BY World's Editorials Writers
Monday, July 09, 2012
7/09/12 at 2:45 AM
State Question 762 would bring Oklahoma into the 21st century in how it handles paroles for nonviolent offenses. Our state remains the only one that continues to require its governor to review each and every parole request. Trust us, the governor has better things to do.
Toward that end, an Oklahoma group is planning an educational campaign to help pass SQ 762, which removes the governor from the parole process for nonviolent offenses.
Citizens for Responsible Parole, just recently organized, hopes to broaden its support and find donors to assist it financially with an advertising campaign. It is led by chairman John C. Pearson,
The group's highest hurdle is getting the public interested at all. Most voters will show up at the Nov. 6 general election without a clue as to what this state question would do.
The measure makes infinite sense. It reduces the costs of incarceration and unclogs the parole and prison system. Many offenders, unhappy with how long it takes to get through the parole process, simply opt to finish their sentences and be released without supervision rather than seek parole early and be supervised.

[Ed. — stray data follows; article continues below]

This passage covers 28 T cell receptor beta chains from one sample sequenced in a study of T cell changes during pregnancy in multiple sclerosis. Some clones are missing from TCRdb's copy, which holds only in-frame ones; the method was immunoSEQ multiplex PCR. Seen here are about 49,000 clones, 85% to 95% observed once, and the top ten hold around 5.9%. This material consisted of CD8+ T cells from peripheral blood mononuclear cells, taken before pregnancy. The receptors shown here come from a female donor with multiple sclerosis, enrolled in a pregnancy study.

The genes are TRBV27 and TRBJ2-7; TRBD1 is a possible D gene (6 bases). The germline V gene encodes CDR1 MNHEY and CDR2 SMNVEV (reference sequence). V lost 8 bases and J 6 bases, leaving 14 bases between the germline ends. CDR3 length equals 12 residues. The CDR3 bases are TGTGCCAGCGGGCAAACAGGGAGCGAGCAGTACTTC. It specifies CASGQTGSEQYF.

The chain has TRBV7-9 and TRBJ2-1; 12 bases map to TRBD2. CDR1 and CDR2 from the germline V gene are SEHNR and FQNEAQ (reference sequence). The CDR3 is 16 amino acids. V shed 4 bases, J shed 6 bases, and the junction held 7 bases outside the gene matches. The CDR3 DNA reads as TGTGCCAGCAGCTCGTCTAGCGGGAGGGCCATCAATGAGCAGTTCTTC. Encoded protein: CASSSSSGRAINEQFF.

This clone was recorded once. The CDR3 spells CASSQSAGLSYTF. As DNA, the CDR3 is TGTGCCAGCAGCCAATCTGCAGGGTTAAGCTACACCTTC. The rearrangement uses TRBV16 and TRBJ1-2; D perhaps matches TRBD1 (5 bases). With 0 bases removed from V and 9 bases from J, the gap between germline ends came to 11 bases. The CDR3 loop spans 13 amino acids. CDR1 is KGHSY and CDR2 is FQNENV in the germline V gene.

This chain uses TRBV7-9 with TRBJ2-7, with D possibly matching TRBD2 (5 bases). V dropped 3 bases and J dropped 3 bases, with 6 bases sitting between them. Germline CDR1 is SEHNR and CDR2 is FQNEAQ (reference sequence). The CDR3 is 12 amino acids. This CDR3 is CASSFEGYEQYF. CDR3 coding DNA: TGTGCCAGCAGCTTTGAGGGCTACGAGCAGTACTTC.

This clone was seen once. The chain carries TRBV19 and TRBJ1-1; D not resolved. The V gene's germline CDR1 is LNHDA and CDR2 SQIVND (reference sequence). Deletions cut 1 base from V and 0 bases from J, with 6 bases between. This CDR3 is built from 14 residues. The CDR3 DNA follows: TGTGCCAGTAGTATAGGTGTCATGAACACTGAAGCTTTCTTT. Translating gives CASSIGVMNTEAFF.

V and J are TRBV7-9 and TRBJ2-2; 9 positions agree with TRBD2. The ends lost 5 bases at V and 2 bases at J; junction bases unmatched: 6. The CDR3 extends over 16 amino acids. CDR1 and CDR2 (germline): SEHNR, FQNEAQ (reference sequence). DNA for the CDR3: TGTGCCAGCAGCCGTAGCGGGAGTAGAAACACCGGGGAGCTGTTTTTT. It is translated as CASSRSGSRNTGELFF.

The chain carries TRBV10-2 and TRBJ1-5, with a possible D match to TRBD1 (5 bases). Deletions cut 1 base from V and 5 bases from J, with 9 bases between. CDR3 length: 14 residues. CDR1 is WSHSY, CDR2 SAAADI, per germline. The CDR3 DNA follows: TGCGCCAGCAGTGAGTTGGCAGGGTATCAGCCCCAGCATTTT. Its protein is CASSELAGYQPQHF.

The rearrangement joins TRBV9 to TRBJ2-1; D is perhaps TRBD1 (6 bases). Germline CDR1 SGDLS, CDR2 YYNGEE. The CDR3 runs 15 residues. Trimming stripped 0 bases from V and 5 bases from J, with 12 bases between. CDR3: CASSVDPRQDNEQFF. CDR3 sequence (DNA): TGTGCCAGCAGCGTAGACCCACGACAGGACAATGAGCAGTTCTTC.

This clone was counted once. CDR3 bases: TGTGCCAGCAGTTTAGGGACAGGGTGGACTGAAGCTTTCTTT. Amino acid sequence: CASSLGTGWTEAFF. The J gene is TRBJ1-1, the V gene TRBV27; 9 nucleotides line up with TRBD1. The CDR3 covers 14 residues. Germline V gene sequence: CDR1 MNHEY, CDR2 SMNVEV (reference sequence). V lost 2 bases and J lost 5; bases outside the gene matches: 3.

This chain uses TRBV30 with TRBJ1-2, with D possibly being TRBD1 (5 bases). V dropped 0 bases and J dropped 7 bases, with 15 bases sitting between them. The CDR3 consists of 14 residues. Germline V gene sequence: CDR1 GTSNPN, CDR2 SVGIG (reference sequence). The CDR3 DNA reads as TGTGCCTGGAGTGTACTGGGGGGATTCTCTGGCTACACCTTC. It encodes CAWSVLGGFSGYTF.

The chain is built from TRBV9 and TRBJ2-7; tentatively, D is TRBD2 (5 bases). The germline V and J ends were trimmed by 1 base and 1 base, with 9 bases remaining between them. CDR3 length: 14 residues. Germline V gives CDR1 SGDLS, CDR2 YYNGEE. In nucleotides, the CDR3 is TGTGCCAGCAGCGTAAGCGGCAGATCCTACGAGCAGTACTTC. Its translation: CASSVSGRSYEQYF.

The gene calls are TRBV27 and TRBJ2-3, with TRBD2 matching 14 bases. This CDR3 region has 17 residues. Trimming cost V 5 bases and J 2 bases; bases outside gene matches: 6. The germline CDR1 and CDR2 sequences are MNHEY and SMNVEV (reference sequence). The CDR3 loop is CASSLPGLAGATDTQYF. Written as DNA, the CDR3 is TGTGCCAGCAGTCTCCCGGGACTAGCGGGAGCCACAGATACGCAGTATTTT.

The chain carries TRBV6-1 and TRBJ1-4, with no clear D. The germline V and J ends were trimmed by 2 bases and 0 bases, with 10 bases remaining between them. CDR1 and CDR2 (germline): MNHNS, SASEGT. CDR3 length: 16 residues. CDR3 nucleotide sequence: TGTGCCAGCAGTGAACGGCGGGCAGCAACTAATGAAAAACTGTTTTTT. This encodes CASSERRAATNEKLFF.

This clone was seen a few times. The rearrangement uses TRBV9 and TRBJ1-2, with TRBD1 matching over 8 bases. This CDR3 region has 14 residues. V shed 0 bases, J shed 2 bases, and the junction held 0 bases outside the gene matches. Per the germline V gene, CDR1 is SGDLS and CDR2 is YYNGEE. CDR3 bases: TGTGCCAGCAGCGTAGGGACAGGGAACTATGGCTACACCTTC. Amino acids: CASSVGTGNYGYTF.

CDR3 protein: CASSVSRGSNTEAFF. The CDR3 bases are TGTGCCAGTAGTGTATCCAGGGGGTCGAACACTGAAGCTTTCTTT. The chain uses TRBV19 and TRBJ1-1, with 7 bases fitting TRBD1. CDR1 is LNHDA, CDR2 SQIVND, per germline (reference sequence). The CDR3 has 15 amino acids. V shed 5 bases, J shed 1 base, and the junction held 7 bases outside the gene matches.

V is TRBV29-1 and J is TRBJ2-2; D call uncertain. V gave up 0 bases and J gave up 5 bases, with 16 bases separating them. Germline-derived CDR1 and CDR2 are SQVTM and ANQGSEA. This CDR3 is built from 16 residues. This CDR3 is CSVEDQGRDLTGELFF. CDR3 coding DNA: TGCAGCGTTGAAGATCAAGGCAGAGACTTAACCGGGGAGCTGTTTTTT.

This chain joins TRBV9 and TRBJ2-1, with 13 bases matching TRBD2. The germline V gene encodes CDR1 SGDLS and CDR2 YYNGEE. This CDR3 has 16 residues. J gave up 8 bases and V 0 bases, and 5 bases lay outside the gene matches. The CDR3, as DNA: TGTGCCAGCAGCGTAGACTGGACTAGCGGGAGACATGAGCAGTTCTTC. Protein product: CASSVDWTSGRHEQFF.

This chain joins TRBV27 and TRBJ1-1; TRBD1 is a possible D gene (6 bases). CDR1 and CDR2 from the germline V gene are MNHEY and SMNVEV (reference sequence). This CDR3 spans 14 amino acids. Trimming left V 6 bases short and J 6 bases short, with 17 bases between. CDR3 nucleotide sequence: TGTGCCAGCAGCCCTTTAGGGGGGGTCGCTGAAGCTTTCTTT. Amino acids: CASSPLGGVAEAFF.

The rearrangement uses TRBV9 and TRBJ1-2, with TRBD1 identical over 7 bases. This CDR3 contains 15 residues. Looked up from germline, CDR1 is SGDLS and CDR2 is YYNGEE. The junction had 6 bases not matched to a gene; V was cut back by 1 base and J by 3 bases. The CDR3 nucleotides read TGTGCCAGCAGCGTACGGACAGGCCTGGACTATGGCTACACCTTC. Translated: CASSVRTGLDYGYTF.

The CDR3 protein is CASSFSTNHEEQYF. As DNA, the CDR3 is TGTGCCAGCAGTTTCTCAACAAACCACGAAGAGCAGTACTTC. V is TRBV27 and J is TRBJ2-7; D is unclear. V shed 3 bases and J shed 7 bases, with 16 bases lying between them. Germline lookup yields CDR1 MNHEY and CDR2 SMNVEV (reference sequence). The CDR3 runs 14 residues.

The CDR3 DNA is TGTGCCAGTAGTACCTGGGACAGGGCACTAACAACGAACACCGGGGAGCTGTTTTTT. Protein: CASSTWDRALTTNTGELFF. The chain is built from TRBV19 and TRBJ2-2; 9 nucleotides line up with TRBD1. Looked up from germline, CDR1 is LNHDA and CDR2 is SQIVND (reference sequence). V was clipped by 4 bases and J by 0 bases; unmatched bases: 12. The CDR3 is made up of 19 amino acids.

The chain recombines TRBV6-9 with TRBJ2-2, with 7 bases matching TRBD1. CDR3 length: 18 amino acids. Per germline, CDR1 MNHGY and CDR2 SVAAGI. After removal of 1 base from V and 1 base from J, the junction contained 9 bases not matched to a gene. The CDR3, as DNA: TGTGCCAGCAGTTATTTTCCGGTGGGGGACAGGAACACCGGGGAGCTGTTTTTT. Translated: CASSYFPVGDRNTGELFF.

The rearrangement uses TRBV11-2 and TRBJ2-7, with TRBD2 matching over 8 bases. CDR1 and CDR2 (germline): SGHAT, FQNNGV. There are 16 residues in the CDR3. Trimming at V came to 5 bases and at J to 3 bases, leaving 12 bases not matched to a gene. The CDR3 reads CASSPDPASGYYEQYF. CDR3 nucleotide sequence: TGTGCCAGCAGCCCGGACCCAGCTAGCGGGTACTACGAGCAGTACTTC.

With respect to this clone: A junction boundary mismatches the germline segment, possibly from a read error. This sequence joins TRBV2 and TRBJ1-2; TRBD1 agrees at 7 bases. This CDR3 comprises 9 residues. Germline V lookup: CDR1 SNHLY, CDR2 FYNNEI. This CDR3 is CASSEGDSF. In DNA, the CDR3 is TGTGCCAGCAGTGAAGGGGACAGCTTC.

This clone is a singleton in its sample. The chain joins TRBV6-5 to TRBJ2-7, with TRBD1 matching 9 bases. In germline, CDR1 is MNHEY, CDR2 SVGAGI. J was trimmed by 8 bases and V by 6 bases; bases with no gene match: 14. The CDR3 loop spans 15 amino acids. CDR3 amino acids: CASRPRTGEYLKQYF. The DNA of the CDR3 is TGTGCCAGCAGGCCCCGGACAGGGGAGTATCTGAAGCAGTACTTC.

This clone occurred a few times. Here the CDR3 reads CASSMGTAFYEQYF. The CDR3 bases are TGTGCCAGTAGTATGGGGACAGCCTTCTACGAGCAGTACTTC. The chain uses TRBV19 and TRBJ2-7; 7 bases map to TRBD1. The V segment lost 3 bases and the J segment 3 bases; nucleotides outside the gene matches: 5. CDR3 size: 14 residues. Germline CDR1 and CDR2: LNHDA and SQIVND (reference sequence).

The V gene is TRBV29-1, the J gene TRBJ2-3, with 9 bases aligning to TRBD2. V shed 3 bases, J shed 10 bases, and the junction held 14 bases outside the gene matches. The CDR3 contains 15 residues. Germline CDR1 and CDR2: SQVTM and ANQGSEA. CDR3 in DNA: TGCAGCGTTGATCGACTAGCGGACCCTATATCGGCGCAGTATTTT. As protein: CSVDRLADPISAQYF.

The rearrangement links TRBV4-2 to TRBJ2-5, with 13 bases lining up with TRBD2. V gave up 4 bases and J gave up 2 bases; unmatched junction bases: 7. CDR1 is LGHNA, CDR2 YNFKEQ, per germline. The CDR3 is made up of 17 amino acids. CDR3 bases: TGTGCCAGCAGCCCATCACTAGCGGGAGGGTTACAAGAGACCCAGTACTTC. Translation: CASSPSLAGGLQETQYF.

Gov. Mary Fallin has been quicker about processing paroles than her predecessor, Gov. Brad Henry, a lawyer, who was meticulous, to his credit, about considering paroles. Unfortunately, meticulous reviews take time.
Other states allow their pardon and parole boards to sign off on requests for release of nonviolent offenders. In those states the governor makes decisions only in cases in which public safety might be at genuine risk. That's how it should be in Oklahoma.
This is not a difficult issue to understand but Citizens for Responsible Parole has its work cut out. How can it effectively convey the message to voting Oklahomans that we don't hire the governor to micromanage the criminal justice system?